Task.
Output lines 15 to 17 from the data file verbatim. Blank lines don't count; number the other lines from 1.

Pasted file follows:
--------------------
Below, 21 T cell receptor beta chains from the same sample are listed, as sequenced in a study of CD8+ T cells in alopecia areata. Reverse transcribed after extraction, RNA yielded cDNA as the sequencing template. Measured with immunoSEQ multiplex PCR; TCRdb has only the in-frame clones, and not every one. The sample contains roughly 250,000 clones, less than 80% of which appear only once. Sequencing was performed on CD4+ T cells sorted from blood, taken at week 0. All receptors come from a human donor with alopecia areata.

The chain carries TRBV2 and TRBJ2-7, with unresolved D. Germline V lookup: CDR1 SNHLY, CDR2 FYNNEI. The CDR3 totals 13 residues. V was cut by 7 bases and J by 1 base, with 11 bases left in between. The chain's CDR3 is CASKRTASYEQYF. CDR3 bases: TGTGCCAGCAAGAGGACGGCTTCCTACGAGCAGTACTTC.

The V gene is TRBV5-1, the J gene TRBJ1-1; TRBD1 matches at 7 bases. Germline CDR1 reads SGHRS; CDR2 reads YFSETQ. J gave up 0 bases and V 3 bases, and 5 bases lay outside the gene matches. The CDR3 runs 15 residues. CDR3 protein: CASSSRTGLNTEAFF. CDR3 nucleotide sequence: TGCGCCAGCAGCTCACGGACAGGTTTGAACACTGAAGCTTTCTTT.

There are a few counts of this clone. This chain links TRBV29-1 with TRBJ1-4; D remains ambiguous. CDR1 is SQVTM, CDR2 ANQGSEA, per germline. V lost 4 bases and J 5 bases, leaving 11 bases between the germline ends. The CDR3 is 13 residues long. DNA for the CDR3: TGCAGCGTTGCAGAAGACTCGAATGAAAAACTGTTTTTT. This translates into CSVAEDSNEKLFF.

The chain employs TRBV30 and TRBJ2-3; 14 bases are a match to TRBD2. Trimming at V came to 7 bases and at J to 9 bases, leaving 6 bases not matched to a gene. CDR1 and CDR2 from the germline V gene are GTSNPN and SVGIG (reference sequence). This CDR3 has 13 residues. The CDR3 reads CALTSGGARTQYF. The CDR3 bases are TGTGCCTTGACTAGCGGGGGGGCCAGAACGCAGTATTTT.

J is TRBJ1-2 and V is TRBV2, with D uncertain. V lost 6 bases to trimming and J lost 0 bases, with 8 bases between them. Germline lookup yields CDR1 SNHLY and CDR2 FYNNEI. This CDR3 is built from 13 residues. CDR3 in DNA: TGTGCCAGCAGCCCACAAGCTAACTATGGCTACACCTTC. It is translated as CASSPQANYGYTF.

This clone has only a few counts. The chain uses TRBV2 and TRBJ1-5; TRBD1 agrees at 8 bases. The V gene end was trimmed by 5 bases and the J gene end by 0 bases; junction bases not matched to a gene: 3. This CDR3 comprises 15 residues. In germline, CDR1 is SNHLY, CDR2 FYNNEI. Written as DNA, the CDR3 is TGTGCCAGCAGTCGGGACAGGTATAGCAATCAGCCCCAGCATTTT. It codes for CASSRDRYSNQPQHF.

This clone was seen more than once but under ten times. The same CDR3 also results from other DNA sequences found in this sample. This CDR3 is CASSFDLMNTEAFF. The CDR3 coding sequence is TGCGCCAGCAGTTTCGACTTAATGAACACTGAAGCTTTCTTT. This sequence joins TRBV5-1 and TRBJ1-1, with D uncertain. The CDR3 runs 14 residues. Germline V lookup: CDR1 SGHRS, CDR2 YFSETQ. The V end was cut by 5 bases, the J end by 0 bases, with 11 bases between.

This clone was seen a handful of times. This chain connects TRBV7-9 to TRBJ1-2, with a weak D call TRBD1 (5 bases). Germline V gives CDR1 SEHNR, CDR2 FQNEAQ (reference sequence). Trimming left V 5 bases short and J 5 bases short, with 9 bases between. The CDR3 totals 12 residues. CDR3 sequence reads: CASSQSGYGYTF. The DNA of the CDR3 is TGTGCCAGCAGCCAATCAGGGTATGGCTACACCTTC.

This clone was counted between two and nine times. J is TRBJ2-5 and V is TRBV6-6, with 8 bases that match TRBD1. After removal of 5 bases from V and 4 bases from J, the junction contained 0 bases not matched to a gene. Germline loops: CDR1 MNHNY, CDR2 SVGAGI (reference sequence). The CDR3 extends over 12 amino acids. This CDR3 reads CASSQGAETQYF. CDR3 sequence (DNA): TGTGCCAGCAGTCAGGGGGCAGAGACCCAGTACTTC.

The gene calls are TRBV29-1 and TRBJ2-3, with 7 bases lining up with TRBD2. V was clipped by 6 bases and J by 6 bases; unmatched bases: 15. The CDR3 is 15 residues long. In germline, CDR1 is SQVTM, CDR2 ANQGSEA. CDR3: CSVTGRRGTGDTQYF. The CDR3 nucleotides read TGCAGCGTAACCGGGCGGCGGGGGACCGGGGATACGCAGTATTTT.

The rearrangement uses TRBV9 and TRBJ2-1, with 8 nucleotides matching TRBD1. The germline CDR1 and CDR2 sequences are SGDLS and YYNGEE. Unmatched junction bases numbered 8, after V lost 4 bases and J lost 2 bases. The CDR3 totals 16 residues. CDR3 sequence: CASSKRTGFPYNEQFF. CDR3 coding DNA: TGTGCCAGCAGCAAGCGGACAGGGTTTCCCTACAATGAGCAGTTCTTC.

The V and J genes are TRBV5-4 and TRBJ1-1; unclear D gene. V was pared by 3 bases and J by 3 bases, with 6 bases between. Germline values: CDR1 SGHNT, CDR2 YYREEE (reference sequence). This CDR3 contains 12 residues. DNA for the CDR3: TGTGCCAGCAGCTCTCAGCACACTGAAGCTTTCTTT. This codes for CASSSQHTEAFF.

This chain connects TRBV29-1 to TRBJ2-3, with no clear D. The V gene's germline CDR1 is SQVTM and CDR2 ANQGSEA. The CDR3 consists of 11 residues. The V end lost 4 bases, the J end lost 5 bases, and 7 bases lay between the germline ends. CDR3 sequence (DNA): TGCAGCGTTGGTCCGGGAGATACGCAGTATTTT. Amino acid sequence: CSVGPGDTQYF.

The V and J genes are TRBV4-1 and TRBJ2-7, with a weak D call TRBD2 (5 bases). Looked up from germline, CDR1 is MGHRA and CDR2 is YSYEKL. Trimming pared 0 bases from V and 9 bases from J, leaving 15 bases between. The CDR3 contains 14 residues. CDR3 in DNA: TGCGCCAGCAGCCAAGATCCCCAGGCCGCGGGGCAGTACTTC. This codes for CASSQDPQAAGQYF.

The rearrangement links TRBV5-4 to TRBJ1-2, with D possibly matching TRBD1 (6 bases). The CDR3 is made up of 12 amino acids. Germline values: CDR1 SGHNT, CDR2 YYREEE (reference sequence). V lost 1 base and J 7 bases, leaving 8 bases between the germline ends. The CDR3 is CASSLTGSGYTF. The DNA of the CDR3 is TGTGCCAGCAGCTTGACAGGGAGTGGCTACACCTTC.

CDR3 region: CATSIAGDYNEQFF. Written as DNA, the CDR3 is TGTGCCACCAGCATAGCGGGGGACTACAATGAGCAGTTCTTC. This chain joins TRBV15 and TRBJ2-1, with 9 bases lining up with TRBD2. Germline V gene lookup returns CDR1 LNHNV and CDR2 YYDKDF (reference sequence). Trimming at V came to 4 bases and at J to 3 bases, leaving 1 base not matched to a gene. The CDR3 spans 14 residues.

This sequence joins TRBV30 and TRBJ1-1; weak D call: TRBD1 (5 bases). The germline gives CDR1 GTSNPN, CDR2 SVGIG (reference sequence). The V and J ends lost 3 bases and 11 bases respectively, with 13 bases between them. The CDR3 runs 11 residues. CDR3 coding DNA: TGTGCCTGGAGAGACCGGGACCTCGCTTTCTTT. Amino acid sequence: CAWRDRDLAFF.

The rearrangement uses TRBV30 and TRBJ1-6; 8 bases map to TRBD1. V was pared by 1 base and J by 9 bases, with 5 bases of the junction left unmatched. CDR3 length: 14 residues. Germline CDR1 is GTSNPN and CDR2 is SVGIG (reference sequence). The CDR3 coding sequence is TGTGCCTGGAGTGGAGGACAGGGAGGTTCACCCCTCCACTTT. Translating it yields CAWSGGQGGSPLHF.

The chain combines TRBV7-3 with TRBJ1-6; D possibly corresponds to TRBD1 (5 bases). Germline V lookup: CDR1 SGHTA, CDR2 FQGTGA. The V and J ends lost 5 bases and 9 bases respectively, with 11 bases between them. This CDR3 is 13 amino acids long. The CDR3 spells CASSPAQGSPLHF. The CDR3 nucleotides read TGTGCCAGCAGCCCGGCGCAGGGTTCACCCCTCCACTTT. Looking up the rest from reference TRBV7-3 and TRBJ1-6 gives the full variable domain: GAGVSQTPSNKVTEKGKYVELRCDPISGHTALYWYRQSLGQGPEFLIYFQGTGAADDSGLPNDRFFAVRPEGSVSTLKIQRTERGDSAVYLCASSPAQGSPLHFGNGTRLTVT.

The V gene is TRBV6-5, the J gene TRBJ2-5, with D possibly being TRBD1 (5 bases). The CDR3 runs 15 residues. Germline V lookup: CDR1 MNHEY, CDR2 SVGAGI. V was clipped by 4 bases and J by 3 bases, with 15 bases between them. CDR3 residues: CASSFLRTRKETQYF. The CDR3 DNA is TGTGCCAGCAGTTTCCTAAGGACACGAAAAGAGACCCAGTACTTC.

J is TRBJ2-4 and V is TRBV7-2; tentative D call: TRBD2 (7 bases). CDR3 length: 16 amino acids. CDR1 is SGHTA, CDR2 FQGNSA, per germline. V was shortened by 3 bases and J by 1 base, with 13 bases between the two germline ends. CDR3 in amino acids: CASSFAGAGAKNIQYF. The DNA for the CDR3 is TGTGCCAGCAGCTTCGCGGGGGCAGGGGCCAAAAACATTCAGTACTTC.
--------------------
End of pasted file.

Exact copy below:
The V and J genes are TRBV4-1 and TRBJ2-7, with a weak D call TRBD2 (5 bases). Looked up from germline, CDR1 is MGHRA and CDR2 is YSYEKL. Trimming pared 0 bases from V and 9 bases from J, leaving 15 bases between. The CDR3 contains 14 residues. CDR3 in DNA: TGCGCCAGCAGCCAAGATCCCCAGGCCGCGGGGCAGTACTTC. This codes for CASSQDPQAAGQYF.

The rearrangement links TRBV5-4 to TRBJ1-2, with D possibly matching TRBD1 (6 bases). The CDR3 is made up of 12 amino acids. Germline values: CDR1 SGHNT, CDR2 YYREEE (reference sequence). V lost 1 base and J 7 bases, leaving 8 bases between the germline ends. The CDR3 is CASSLTGSGYTF. The DNA of the CDR3 is TGTGCCAGCAGCTTGACAGGGAGTGGCTACACCTTC.

CDR3 region: CATSIAGDYNEQFF. Written as DNA, the CDR3 is TGTGCCACCAGCATAGCGGGGGACTACAATGAGCAGTTCTTC. This chain joins TRBV15 and TRBJ2-1, with 9 bases lining up with TRBD2. Germline V gene lookup returns CDR1 LNHNV and CDR2 YYDKDF (reference sequence). Trimming at V came to 4 bases and at J to 3 bases, leaving 1 base not matched to a gene. The CDR3 spans 14 residues.